An invaluable training week with the great Roger Federer - where he even took a set off the Swiss maestro - has rising Australian tennis star Nick Kyrgios buzzing ahead of the French Open.
The 19-year-old from Canberra will return to the scene of his breakthrough victory after receiving a wildcard into the main draw at Roland Garros for the year's second major starting on Monday.
It was this time 12 months ago that Kyrgios burst into the senior ranks with a stunning first-round upset over former world No 8 Radek Stepanek.
Kyrgios admitted that last year he was too nervous to share a locker room with 17-time Grand Slam champion Federer.
Speaking from Paris on Monday night, the big-serving 193-centimetre teenager confidently said he ''was holding his own'' during a recent practice session.
"I was serving for the set against him and got a bit nervous and he broke me back. I was definitely feeling pressure against him even though it's only practice,'' Kyrgios said.
"I thought that he might not have been giving everything in every point but I thought I was holding my own out there.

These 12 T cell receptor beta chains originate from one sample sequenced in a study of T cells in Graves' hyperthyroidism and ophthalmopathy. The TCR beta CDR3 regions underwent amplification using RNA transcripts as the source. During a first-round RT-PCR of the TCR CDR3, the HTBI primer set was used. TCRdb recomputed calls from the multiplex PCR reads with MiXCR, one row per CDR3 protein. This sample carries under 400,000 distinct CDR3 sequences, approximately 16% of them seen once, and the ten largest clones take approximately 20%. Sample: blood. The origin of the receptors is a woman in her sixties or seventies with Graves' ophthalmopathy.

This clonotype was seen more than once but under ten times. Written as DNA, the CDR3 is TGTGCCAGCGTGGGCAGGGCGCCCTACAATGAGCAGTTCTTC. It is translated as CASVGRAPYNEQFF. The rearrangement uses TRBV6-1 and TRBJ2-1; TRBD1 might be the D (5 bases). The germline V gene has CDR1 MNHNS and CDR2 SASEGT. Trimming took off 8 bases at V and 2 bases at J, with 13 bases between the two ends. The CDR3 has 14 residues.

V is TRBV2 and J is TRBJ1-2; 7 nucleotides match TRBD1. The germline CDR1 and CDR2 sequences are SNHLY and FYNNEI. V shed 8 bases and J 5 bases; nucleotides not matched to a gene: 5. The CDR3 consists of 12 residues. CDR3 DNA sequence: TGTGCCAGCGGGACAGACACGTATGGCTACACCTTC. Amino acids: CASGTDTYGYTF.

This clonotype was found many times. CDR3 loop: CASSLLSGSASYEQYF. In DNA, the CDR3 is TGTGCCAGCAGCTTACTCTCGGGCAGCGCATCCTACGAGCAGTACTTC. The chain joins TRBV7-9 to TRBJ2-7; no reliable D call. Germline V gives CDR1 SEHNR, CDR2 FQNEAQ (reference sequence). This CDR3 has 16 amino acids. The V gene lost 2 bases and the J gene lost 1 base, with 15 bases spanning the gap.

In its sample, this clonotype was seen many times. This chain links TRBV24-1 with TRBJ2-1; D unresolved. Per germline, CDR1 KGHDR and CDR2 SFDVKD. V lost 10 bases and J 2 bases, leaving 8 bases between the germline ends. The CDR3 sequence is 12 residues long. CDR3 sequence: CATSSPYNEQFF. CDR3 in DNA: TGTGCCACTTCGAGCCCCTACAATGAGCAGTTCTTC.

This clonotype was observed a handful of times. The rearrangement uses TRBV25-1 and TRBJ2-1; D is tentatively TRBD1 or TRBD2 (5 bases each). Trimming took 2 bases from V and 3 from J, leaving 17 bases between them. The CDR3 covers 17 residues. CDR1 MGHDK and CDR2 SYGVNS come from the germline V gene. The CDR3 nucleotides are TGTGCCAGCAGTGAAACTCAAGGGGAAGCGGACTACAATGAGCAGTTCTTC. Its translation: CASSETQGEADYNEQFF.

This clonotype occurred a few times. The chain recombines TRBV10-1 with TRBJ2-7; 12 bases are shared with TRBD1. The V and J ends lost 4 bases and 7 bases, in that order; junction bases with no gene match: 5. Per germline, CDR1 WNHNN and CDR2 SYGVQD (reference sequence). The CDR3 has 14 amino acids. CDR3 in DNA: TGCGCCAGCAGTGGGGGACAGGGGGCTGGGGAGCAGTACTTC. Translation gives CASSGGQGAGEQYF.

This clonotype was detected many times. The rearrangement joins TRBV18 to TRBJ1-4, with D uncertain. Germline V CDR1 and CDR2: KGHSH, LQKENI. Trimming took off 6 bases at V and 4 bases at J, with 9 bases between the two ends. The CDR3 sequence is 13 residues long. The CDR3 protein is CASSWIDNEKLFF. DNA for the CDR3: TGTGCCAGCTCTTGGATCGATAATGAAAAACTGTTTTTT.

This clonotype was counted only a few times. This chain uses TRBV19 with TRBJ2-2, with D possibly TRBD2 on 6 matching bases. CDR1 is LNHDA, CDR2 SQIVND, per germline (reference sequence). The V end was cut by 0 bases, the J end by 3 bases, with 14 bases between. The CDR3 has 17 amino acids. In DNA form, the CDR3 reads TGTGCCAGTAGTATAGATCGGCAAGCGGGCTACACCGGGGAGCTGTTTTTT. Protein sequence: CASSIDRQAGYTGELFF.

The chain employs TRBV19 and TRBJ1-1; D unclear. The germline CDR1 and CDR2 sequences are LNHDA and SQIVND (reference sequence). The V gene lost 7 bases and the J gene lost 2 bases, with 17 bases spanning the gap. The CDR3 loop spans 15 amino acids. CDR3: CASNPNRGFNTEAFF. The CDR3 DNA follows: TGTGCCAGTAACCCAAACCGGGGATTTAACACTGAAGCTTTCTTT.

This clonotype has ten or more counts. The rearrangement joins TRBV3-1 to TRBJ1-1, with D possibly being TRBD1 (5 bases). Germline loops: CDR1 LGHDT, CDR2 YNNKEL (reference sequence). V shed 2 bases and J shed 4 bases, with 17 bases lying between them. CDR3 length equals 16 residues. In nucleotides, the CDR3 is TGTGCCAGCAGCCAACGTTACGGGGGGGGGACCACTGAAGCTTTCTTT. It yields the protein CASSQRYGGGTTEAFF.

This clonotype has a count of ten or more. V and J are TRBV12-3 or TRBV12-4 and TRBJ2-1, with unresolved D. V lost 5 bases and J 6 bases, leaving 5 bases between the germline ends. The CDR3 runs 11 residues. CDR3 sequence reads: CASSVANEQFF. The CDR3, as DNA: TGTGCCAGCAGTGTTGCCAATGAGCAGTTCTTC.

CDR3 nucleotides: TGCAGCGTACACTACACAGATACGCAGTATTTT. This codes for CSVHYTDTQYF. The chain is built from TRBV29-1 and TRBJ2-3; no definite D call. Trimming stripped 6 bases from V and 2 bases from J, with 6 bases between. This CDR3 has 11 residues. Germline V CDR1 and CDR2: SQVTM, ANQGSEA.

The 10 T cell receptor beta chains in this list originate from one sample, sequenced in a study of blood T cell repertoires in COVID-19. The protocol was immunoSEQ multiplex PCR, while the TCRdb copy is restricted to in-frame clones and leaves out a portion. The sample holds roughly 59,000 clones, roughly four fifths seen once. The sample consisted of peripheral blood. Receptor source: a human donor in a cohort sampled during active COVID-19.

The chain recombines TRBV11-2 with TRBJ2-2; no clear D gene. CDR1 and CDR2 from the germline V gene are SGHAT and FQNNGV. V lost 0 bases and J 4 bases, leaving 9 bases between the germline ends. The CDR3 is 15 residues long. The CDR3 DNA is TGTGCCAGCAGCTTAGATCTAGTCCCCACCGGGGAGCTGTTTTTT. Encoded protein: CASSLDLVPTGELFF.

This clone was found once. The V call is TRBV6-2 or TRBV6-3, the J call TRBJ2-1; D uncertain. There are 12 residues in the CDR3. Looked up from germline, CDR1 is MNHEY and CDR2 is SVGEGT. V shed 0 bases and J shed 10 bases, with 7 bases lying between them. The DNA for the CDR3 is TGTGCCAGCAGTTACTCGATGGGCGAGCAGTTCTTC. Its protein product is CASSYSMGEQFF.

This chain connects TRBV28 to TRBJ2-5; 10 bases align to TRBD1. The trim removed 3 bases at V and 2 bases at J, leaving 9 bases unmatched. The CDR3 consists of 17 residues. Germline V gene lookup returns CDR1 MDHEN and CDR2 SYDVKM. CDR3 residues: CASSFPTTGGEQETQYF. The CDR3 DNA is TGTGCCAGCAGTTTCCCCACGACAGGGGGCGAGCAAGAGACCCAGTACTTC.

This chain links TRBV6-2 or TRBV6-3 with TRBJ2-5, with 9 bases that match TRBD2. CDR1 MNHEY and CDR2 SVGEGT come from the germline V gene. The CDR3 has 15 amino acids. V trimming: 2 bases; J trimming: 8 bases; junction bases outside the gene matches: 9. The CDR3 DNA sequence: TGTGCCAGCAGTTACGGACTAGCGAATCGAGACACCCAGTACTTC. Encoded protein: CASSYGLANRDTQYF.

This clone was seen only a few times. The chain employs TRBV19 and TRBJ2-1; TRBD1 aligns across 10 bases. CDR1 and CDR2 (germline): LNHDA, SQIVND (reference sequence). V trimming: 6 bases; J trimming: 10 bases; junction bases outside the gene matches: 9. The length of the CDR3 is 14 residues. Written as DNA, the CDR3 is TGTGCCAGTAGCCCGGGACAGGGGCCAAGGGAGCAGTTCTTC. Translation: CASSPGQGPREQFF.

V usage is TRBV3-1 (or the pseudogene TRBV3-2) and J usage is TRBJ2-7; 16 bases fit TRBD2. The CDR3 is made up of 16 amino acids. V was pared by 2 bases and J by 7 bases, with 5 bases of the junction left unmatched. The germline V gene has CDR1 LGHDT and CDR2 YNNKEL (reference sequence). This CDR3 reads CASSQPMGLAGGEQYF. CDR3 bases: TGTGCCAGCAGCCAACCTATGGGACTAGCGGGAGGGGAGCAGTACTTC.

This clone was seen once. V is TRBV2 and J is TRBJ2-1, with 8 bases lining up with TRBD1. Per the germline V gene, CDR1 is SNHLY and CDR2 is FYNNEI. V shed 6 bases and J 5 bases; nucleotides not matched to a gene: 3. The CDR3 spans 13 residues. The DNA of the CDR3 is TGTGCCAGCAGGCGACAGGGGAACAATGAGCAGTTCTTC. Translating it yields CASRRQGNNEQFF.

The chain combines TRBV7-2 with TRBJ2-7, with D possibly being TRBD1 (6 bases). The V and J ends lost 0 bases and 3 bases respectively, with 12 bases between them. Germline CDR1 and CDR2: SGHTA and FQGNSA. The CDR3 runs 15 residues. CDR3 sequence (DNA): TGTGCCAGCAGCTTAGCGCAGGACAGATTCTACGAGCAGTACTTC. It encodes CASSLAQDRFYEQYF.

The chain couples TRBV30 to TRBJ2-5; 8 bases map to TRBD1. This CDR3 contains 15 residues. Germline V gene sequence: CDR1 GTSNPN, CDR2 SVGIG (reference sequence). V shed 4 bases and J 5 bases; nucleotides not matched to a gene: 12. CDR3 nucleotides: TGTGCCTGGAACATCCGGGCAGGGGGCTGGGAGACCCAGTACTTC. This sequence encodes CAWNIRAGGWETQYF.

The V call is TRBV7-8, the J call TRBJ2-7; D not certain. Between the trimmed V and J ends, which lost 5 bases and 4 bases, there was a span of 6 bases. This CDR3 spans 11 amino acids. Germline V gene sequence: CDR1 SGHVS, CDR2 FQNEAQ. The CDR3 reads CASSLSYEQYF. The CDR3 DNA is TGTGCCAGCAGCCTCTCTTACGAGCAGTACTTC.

"It was a lot of fun to see him go to work and his ability to get some hard training done even though he's accomplished so much.''
Kyrgios won back-to-back clay court challenger tournaments in the US earlier this year after missing a couple of months with an elbow injury.
He was forced to retire from the qualifiers of an ATP event in Dusseldorf last week because of shoulder soreness, but was confident he would be close to full fitness for the French Open.
"I've still got a full week, so at this stage I would say I would be near 100 per cent going into it,'' Kyrgios said.
"My shoulder is feeling fine, it was just precautionary, so I'm just getting my best preparation (for the French Open).''
Kyrgios has set a goal of again progressing to at least the second round at Roland Garros, and is putting all of his focus on the singles.
"Coming here again, after having pretty good success last year, is an experience I'm not going to forget,'' Kyrgios said.
'''I called it a mini-breakthrough because I had some success after that.
''I learnt a lot of things after that match that I've learnt and improved in many areas.''
Kyrgios is currently ranked 161 in the world and has been touted by many, including French veteran Richard Gasquet, as a future top 10 prospect.
He became the first Australian since Peter Luczak in 2009 to win an ATP clay court challenger when he won in Sarasota in April, backing it up the following week with victory in Savannah.
"I think my game suits (the clay) well and I enjoy playing on it,'' Kyrgios said.
"The rallies are extended and you get those long points.
''Sometimes they finish with something pretty crazy, but I've played some really good matches on clay.
"I've played Davis Cup and had some really good results against some really good players on it.''